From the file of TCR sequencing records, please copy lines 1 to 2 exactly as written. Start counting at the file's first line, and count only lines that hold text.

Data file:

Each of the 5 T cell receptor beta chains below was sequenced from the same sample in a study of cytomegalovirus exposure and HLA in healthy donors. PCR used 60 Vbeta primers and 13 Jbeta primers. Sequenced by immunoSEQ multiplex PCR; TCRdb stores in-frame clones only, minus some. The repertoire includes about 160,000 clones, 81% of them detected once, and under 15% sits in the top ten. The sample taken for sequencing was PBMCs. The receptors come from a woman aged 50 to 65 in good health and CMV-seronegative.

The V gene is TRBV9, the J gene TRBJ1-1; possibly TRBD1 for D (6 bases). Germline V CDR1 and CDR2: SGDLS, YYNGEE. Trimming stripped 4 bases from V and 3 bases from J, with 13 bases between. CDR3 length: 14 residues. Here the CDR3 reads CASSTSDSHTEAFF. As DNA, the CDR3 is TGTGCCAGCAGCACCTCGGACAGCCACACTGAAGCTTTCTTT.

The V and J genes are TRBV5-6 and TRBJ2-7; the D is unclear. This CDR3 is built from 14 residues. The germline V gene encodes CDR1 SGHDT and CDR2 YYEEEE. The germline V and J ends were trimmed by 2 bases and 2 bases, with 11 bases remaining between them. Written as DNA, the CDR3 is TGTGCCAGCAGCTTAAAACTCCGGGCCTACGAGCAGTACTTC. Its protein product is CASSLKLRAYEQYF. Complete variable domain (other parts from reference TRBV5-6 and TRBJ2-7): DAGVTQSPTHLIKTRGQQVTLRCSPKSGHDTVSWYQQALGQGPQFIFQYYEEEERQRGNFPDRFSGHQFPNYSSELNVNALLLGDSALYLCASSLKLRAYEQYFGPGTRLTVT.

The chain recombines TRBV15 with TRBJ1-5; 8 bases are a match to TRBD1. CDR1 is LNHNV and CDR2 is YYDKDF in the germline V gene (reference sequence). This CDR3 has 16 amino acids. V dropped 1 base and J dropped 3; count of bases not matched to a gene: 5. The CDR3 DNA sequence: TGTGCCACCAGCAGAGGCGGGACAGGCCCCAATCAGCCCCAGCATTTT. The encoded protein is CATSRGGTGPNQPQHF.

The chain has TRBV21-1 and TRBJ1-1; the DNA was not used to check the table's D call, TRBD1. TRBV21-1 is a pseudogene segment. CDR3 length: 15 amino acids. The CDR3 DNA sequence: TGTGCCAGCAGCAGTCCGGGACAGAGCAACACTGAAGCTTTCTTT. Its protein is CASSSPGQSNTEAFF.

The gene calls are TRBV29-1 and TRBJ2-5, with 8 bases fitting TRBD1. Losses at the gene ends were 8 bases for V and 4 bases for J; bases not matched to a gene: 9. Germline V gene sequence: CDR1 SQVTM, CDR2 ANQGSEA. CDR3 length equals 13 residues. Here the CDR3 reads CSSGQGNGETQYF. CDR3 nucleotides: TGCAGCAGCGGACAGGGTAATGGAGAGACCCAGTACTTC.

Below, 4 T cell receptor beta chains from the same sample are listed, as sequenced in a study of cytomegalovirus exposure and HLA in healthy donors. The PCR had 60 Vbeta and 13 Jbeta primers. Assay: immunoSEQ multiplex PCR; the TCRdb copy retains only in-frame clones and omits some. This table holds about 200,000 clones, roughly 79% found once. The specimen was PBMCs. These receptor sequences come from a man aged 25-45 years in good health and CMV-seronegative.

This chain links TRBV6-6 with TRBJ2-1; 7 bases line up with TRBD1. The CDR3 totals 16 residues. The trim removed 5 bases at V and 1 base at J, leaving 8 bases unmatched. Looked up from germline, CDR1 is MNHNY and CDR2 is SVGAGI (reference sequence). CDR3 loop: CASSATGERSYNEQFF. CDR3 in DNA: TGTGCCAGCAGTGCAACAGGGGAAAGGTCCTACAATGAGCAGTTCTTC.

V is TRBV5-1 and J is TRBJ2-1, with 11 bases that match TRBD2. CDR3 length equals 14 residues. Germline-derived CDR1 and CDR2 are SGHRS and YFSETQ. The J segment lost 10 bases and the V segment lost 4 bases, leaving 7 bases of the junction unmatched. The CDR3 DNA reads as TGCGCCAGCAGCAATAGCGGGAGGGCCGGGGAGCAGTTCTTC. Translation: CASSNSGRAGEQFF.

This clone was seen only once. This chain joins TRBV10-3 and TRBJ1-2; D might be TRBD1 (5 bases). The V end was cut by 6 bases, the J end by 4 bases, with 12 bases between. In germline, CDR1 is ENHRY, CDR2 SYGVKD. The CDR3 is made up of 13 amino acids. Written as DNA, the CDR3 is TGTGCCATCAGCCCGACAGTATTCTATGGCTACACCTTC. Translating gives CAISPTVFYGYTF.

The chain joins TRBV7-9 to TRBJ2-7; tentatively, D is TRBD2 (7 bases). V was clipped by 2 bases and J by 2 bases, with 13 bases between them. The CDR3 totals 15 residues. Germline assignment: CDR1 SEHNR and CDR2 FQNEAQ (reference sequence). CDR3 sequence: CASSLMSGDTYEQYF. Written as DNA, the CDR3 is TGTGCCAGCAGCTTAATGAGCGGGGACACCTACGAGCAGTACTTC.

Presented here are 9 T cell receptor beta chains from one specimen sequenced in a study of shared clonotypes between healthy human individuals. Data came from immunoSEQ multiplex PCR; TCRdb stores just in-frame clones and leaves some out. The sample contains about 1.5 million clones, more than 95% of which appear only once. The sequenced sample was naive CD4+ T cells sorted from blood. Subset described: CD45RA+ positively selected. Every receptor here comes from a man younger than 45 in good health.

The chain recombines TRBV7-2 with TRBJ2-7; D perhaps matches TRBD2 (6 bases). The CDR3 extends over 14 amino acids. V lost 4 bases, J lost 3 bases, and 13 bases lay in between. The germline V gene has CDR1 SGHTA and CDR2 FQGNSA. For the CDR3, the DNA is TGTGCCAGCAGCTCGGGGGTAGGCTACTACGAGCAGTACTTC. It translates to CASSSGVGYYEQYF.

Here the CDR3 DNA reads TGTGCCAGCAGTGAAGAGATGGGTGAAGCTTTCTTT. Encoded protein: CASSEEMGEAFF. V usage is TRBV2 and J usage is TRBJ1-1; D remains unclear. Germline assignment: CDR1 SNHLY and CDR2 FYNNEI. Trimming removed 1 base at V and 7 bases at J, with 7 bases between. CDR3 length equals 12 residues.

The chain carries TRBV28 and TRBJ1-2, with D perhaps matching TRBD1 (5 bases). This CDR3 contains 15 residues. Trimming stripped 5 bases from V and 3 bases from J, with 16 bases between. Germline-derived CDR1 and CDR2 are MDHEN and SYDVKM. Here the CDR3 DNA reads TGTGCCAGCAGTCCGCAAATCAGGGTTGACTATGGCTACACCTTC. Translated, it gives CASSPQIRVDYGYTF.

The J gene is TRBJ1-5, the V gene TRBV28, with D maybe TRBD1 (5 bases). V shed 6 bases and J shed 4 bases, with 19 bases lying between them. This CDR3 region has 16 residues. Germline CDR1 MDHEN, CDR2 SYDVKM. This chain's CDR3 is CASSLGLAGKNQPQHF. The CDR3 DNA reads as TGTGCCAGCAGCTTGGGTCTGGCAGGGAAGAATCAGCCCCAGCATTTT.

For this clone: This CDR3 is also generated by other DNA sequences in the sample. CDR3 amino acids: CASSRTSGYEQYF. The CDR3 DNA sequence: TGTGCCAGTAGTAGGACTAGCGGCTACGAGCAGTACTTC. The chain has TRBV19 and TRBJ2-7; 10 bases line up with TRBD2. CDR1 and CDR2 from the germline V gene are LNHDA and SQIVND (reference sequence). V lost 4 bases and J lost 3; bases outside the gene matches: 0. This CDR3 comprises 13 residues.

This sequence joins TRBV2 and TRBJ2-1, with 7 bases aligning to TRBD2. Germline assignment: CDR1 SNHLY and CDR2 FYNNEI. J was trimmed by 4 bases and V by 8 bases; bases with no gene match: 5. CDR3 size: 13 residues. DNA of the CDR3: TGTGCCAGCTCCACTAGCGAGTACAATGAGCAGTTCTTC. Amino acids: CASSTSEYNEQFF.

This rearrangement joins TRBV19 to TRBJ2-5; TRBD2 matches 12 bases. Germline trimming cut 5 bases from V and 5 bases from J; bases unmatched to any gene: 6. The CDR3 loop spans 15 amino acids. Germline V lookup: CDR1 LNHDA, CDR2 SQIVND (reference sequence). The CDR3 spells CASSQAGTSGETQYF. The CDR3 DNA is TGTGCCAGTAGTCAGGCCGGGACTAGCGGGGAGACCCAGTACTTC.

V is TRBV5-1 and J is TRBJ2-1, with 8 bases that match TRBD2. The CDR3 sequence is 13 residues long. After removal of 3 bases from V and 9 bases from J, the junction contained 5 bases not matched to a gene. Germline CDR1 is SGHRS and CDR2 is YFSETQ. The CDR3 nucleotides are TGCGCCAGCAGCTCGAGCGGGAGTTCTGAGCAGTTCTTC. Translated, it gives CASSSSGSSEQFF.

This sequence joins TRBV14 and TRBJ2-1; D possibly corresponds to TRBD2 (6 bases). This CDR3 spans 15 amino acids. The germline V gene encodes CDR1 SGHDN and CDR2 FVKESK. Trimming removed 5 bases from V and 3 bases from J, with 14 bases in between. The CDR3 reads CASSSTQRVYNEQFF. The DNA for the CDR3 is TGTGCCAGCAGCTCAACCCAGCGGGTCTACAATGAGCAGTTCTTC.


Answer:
Each of the 5 T cell receptor beta chains below was sequenced from the same sample in a study of cytomegalovirus exposure and HLA in healthy donors. PCR used 60 Vbeta primers and 13 Jbeta primers. Sequenced by immunoSEQ multiplex PCR; TCRdb stores in-frame clones only, minus some. The repertoire includes about 160,000 clones, 81% of them detected once, and under 15% sits in the top ten. The sample taken for sequencing was PBMCs. The receptors come from a woman aged 50 to 65 in good health and CMV-seronegative.

The V gene is TRBV9, the J gene TRBJ1-1; possibly TRBD1 for D (6 bases). Germline V CDR1 and CDR2: SGDLS, YYNGEE. Trimming stripped 4 bases from V and 3 bases from J, with 13 bases between. CDR3 length: 14 residues. Here the CDR3 reads CASSTSDSHTEAFF. As DNA, the CDR3 is TGTGCCAGCAGCACCTCGGACAGCCACACTGAAGCTTTCTTT.